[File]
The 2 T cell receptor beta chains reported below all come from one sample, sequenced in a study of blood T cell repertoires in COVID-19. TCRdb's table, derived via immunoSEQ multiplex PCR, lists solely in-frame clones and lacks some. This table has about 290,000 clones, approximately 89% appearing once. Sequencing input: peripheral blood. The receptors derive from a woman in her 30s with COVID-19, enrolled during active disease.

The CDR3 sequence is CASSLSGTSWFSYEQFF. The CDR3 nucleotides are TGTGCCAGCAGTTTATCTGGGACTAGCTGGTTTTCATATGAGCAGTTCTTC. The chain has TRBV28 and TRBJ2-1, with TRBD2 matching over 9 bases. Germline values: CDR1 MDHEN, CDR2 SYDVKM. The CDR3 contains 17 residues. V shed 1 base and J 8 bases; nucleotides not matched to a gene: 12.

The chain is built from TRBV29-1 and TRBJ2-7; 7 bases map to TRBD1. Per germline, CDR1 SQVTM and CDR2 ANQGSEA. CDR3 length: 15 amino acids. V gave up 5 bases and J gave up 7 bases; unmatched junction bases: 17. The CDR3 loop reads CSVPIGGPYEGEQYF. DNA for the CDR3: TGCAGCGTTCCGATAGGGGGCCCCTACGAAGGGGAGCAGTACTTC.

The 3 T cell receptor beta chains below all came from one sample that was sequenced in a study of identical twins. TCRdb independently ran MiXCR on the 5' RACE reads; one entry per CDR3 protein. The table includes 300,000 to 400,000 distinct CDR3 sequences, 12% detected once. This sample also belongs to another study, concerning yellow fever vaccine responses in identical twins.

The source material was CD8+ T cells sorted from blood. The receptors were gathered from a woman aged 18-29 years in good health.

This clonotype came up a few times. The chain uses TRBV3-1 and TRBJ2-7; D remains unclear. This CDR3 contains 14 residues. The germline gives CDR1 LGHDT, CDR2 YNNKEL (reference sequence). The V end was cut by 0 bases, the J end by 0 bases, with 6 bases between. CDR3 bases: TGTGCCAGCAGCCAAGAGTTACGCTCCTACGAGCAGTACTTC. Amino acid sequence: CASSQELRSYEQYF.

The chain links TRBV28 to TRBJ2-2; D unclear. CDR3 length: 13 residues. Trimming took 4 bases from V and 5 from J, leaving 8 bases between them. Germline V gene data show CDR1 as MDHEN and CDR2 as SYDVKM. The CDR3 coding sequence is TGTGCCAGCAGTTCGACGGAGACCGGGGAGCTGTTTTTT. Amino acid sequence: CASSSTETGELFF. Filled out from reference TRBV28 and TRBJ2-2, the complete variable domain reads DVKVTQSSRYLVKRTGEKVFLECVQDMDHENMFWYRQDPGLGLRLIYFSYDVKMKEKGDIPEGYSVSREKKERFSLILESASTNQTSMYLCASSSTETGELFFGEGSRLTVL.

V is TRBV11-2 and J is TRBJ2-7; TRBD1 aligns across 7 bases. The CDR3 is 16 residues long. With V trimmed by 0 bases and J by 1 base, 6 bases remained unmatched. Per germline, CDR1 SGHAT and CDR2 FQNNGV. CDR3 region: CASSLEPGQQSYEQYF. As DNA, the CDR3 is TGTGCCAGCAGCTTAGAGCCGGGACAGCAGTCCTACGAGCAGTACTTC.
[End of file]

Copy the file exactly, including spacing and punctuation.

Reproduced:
The 2 T cell receptor beta chains reported below all come from one sample, sequenced in a study of blood T cell repertoires in COVID-19. TCRdb's table, derived via immunoSEQ multiplex PCR, lists solely in-frame clones and lacks some. This table has about 290,000 clones, approximately 89% appearing once. Sequencing input: peripheral blood. The receptors derive from a woman in her 30s with COVID-19, enrolled during active disease.

The CDR3 sequence is CASSLSGTSWFSYEQFF. The CDR3 nucleotides are TGTGCCAGCAGTTTATCTGGGACTAGCTGGTTTTCATATGAGCAGTTCTTC. The chain has TRBV28 and TRBJ2-1, with TRBD2 matching over 9 bases. Germline values: CDR1 MDHEN, CDR2 SYDVKM. The CDR3 contains 17 residues. V shed 1 base and J 8 bases; nucleotides not matched to a gene: 12.

The chain is built from TRBV29-1 and TRBJ2-7; 7 bases map to TRBD1. Per germline, CDR1 SQVTM and CDR2 ANQGSEA. CDR3 length: 15 amino acids. V gave up 5 bases and J gave up 7 bases; unmatched junction bases: 17. The CDR3 loop reads CSVPIGGPYEGEQYF. DNA for the CDR3: TGCAGCGTTCCGATAGGGGGCCCCTACGAAGGGGAGCAGTACTTC.

The 3 T cell receptor beta chains below all came from one sample that was sequenced in a study of identical twins. TCRdb independently ran MiXCR on the 5' RACE reads; one entry per CDR3 protein. The table includes 300,000 to 400,000 distinct CDR3 sequences, 12% detected once. This sample also belongs to another study, concerning yellow fever vaccine responses in identical twins.

The source material was CD8+ T cells sorted from blood. The receptors were gathered from a woman aged 18-29 years in good health.

This clonotype came up a few times. The chain uses TRBV3-1 and TRBJ2-7; D remains unclear. This CDR3 contains 14 residues. The germline gives CDR1 LGHDT, CDR2 YNNKEL (reference sequence). The V end was cut by 0 bases, the J end by 0 bases, with 6 bases between. CDR3 bases: TGTGCCAGCAGCCAAGAGTTACGCTCCTACGAGCAGTACTTC. Amino acid sequence: CASSQELRSYEQYF.

The chain links TRBV28 to TRBJ2-2; D unclear. CDR3 length: 13 residues. Trimming took 4 bases from V and 5 from J, leaving 8 bases between them. Germline V gene data show CDR1 as MDHEN and CDR2 as SYDVKM. The CDR3 coding sequence is TGTGCCAGCAGTTCGACGGAGACCGGGGAGCTGTTTTTT. Amino acid sequence: CASSSTETGELFF. Filled out from reference TRBV28 and TRBJ2-2, the complete variable domain reads DVKVTQSSRYLVKRTGEKVFLECVQDMDHENMFWYRQDPGLGLRLIYFSYDVKMKEKGDIPEGYSVSREKKERFSLILESASTNQTSMYLCASSSTETGELFFGEGSRLTVL.

V is TRBV11-2 and J is TRBJ2-7; TRBD1 aligns across 7 bases. The CDR3 is 16 residues long. With V trimmed by 0 bases and J by 1 base, 6 bases remained unmatched. Per germline, CDR1 SGHAT and CDR2 FQNNGV. CDR3 region: CASSLEPGQQSYEQYF. As DNA, the CDR3 is TGTGCCAGCAGCTTAGAGCCGGGACAGCAGTCCTACGAGCAGTACTTC.